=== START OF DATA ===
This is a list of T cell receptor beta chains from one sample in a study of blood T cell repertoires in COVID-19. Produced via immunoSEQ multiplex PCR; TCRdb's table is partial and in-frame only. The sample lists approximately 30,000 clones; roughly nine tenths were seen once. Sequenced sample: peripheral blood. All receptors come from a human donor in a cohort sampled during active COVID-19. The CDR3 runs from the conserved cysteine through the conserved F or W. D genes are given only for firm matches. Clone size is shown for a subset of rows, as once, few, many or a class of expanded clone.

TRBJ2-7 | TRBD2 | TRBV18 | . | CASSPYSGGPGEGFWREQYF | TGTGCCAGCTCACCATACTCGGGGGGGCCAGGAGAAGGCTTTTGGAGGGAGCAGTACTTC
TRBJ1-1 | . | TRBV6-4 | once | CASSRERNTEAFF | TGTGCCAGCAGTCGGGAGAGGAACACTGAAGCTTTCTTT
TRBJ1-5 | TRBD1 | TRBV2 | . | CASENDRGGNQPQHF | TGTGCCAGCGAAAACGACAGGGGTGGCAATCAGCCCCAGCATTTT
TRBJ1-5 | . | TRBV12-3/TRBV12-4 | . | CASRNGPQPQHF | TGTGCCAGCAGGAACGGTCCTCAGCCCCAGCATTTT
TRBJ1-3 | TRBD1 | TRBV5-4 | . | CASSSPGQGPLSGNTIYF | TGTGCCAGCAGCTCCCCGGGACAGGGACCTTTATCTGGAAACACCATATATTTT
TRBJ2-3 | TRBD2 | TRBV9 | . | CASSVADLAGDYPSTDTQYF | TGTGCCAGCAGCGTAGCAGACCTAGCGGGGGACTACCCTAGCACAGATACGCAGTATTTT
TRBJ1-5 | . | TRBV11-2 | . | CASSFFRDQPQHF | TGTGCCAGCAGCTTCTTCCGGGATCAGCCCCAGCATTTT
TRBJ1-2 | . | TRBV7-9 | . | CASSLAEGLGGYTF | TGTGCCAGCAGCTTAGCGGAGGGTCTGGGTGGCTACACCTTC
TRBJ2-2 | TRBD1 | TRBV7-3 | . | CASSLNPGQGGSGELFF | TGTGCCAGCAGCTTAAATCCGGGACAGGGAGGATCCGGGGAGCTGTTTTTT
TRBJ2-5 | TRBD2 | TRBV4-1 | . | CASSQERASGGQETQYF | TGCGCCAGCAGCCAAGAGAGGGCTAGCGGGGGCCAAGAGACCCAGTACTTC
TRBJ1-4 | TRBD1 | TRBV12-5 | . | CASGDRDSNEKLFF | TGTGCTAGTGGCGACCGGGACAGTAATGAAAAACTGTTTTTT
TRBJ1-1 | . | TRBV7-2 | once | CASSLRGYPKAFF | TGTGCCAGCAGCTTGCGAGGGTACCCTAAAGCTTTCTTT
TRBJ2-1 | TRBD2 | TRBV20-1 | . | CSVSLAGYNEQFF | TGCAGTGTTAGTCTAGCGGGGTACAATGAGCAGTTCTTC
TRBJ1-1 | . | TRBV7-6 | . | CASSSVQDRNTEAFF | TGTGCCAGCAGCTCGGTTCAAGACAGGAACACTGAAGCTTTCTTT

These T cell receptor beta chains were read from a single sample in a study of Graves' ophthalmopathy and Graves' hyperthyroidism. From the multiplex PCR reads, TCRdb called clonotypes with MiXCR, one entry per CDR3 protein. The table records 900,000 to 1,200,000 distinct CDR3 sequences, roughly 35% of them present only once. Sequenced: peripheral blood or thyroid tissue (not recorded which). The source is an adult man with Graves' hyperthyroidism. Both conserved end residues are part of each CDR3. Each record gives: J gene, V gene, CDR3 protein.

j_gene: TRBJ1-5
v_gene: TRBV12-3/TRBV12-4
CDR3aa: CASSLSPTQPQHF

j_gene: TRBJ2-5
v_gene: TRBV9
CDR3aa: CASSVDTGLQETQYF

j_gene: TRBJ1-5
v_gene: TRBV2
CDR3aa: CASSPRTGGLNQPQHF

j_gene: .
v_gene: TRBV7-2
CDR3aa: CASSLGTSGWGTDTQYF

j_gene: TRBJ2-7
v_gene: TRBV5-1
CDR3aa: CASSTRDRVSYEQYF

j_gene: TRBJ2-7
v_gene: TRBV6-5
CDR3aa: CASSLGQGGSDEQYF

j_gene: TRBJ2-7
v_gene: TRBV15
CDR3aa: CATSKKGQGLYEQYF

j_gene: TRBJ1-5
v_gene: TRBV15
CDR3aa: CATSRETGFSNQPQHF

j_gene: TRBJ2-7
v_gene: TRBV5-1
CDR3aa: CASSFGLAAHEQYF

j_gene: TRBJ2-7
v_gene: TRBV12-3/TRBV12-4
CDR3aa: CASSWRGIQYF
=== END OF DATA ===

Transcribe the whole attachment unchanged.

This is a list of T cell receptor beta chains from one sample in a study of blood T cell repertoires in COVID-19. Produced via immunoSEQ multiplex PCR; TCRdb's table is partial and in-frame only. The sample lists approximately 30,000 clones; roughly nine tenths were seen once. Sequenced sample: peripheral blood. All receptors come from a human donor in a cohort sampled during active COVID-19. The CDR3 runs from the conserved cysteine through the conserved F or W. D genes are given only for firm matches. Clone size is shown for a subset of rows, as once, few, many or a class of expanded clone.

TRBJ2-7 | TRBD2 | TRBV18 | . | CASSPYSGGPGEGFWREQYF | TGTGCCAGCTCACCATACTCGGGGGGGCCAGGAGAAGGCTTTTGGAGGGAGCAGTACTTC
TRBJ1-1 | . | TRBV6-4 | once | CASSRERNTEAFF | TGTGCCAGCAGTCGGGAGAGGAACACTGAAGCTTTCTTT
TRBJ1-5 | TRBD1 | TRBV2 | . | CASENDRGGNQPQHF | TGTGCCAGCGAAAACGACAGGGGTGGCAATCAGCCCCAGCATTTT
TRBJ1-5 | . | TRBV12-3/TRBV12-4 | . | CASRNGPQPQHF | TGTGCCAGCAGGAACGGTCCTCAGCCCCAGCATTTT
TRBJ1-3 | TRBD1 | TRBV5-4 | . | CASSSPGQGPLSGNTIYF | TGTGCCAGCAGCTCCCCGGGACAGGGACCTTTATCTGGAAACACCATATATTTT
TRBJ2-3 | TRBD2 | TRBV9 | . | CASSVADLAGDYPSTDTQYF | TGTGCCAGCAGCGTAGCAGACCTAGCGGGGGACTACCCTAGCACAGATACGCAGTATTTT
TRBJ1-5 | . | TRBV11-2 | . | CASSFFRDQPQHF | TGTGCCAGCAGCTTCTTCCGGGATCAGCCCCAGCATTTT
TRBJ1-2 | . | TRBV7-9 | . | CASSLAEGLGGYTF | TGTGCCAGCAGCTTAGCGGAGGGTCTGGGTGGCTACACCTTC
TRBJ2-2 | TRBD1 | TRBV7-3 | . | CASSLNPGQGGSGELFF | TGTGCCAGCAGCTTAAATCCGGGACAGGGAGGATCCGGGGAGCTGTTTTTT
TRBJ2-5 | TRBD2 | TRBV4-1 | . | CASSQERASGGQETQYF | TGCGCCAGCAGCCAAGAGAGGGCTAGCGGGGGCCAAGAGACCCAGTACTTC
TRBJ1-4 | TRBD1 | TRBV12-5 | . | CASGDRDSNEKLFF | TGTGCTAGTGGCGACCGGGACAGTAATGAAAAACTGTTTTTT
TRBJ1-1 | . | TRBV7-2 | once | CASSLRGYPKAFF | TGTGCCAGCAGCTTGCGAGGGTACCCTAAAGCTTTCTTT
TRBJ2-1 | TRBD2 | TRBV20-1 | . | CSVSLAGYNEQFF | TGCAGTGTTAGTCTAGCGGGGTACAATGAGCAGTTCTTC
TRBJ1-1 | . | TRBV7-6 | . | CASSSVQDRNTEAFF | TGTGCCAGCAGCTCGGTTCAAGACAGGAACACTGAAGCTTTCTTT

These T cell receptor beta chains were read from a single sample in a study of Graves' ophthalmopathy and Graves' hyperthyroidism. From the multiplex PCR reads, TCRdb called clonotypes with MiXCR, one entry per CDR3 protein. The table records 900,000 to 1,200,000 distinct CDR3 sequences, roughly 35% of them present only once. Sequenced: peripheral blood or thyroid tissue (not recorded which). The source is an adult man with Graves' hyperthyroidism. Both conserved end residues are part of each CDR3. Each record gives: J gene, V gene, CDR3 protein.

j_gene: TRBJ1-5
v_gene: TRBV12-3/TRBV12-4
CDR3aa: CASSLSPTQPQHF

j_gene: TRBJ2-5
v_gene: TRBV9
CDR3aa: CASSVDTGLQETQYF

j_gene: TRBJ1-5
v_gene: TRBV2
CDR3aa: CASSPRTGGLNQPQHF

j_gene: .
v_gene: TRBV7-2
CDR3aa: CASSLGTSGWGTDTQYF

j_gene: TRBJ2-7
v_gene: TRBV5-1
CDR3aa: CASSTRDRVSYEQYF

j_gene: TRBJ2-7
v_gene: TRBV6-5
CDR3aa: CASSLGQGGSDEQYF

j_gene: TRBJ2-7
v_gene: TRBV15
CDR3aa: CATSKKGQGLYEQYF

j_gene: TRBJ1-5
v_gene: TRBV15
CDR3aa: CATSRETGFSNQPQHF

j_gene: TRBJ2-7
v_gene: TRBV5-1
CDR3aa: CASSFGLAAHEQYF

j_gene: TRBJ2-7
v_gene: TRBV12-3/TRBV12-4
CDR3aa: CASSWRGIQYF